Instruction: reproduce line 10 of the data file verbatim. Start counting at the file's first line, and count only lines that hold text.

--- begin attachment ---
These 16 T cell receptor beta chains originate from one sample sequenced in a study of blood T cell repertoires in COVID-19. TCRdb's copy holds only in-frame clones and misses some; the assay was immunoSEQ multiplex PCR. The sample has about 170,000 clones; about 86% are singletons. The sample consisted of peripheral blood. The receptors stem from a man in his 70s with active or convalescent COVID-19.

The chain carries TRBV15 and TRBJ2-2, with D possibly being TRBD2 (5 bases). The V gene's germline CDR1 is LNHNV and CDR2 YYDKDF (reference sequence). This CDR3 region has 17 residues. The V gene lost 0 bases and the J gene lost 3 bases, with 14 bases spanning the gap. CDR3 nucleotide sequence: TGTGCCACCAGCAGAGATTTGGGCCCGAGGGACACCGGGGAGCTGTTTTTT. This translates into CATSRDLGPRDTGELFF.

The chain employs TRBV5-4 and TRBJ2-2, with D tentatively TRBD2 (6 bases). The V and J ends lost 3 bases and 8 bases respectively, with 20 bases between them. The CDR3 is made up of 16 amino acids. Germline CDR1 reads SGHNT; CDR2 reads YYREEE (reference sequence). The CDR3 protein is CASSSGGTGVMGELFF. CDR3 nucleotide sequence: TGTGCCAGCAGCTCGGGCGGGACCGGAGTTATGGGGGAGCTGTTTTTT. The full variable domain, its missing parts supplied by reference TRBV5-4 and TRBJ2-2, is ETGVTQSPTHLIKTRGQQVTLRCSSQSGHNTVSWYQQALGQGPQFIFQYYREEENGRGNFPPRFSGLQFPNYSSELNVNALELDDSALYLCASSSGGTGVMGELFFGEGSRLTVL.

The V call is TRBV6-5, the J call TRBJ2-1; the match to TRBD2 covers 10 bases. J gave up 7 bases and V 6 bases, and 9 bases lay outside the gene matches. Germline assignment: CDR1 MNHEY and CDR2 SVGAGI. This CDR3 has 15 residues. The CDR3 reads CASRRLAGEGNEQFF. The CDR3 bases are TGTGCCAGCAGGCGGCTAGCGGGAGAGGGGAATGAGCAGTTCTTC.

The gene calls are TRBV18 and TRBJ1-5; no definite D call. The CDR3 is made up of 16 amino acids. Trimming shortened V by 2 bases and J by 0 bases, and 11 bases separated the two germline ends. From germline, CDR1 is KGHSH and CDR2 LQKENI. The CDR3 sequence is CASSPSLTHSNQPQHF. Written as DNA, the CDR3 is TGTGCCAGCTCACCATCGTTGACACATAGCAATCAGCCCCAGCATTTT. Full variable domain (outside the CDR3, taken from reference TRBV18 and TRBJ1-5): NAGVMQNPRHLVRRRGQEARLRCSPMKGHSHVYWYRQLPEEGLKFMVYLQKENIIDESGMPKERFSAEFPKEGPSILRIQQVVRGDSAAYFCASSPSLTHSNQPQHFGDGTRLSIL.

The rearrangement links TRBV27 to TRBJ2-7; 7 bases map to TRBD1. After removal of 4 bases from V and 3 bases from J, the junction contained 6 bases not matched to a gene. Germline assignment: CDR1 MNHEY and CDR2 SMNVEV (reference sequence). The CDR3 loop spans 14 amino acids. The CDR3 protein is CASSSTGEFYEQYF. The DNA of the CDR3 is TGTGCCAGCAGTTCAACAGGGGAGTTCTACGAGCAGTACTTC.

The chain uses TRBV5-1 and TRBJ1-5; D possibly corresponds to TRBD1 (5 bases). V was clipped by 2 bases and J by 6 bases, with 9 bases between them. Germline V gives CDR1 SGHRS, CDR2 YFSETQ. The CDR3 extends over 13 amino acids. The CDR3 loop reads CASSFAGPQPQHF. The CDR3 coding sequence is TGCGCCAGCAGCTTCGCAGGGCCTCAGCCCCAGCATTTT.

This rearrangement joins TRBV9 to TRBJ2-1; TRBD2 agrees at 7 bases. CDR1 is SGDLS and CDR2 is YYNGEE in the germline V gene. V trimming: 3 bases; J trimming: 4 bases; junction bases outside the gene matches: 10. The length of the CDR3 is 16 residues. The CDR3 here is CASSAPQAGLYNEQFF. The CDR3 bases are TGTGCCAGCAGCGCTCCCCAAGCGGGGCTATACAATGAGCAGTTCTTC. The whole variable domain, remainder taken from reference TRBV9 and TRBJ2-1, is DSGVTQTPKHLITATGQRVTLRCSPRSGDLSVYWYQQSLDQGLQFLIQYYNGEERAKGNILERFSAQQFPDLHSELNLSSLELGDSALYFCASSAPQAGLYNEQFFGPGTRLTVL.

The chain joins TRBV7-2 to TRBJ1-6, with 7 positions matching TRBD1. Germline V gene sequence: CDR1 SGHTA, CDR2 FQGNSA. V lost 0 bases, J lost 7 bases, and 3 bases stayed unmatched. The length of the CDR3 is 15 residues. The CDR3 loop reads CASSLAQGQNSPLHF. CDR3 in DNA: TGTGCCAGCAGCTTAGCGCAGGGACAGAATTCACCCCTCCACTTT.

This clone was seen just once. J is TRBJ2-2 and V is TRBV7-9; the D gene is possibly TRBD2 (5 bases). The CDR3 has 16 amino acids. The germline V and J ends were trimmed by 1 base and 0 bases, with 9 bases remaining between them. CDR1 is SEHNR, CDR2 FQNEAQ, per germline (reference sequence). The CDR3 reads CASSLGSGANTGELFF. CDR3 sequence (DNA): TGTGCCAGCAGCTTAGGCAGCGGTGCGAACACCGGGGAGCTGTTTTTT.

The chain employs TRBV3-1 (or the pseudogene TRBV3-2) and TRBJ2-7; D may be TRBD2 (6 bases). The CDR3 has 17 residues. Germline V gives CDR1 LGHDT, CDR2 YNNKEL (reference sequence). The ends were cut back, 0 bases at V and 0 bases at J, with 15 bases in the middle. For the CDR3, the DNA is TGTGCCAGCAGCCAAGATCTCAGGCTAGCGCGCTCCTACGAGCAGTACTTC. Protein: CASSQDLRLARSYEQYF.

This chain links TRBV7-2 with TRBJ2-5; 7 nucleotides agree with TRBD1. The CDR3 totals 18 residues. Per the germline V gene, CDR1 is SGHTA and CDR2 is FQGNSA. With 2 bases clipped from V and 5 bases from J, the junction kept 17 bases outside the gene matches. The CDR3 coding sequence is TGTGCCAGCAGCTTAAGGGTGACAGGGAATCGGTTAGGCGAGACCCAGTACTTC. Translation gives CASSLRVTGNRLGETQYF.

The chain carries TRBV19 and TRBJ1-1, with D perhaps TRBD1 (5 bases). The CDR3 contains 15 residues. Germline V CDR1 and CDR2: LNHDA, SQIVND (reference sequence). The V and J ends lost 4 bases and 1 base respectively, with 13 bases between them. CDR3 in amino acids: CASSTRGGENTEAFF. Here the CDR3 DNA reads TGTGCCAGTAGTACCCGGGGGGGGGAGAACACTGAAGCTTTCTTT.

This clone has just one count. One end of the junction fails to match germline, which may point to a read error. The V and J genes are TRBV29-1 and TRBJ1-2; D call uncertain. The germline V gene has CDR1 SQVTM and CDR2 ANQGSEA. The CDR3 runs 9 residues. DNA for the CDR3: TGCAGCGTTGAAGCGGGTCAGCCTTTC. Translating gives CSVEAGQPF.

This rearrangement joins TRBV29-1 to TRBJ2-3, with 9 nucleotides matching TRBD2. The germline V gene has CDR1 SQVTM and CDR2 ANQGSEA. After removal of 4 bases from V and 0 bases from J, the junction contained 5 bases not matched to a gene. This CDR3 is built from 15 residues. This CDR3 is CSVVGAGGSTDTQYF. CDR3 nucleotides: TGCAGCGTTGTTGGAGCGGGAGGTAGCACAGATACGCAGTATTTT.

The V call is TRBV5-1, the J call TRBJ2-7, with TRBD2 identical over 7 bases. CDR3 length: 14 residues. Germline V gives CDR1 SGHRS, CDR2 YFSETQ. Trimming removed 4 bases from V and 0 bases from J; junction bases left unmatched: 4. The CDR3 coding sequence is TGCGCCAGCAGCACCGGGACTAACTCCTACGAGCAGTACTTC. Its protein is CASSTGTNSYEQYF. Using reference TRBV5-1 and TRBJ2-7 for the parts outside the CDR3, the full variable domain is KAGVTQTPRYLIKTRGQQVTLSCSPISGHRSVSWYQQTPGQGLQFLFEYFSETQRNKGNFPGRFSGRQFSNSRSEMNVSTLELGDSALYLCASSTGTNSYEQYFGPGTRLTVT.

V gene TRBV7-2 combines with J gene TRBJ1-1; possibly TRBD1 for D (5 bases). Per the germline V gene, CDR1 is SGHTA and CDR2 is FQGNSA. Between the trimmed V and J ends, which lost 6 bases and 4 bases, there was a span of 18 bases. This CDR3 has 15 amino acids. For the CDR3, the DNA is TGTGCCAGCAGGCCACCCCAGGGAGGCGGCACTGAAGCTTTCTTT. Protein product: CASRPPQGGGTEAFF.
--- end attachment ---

This clone was seen just once. J is TRBJ2-2 and V is TRBV7-9; the D gene is possibly TRBD2 (5 bases). The CDR3 has 16 amino acids. The germline V and J ends were trimmed by 1 base and 0 bases, with 9 bases remaining between them. CDR1 is SEHNR, CDR2 FQNEAQ, per germline (reference sequence). The CDR3 reads CASSLGSGANTGELFF. CDR3 sequence (DNA): TGTGCCAGCAGCTTAGGCAGCGGTGCGAACACCGGGGAGCTGTTTTTT.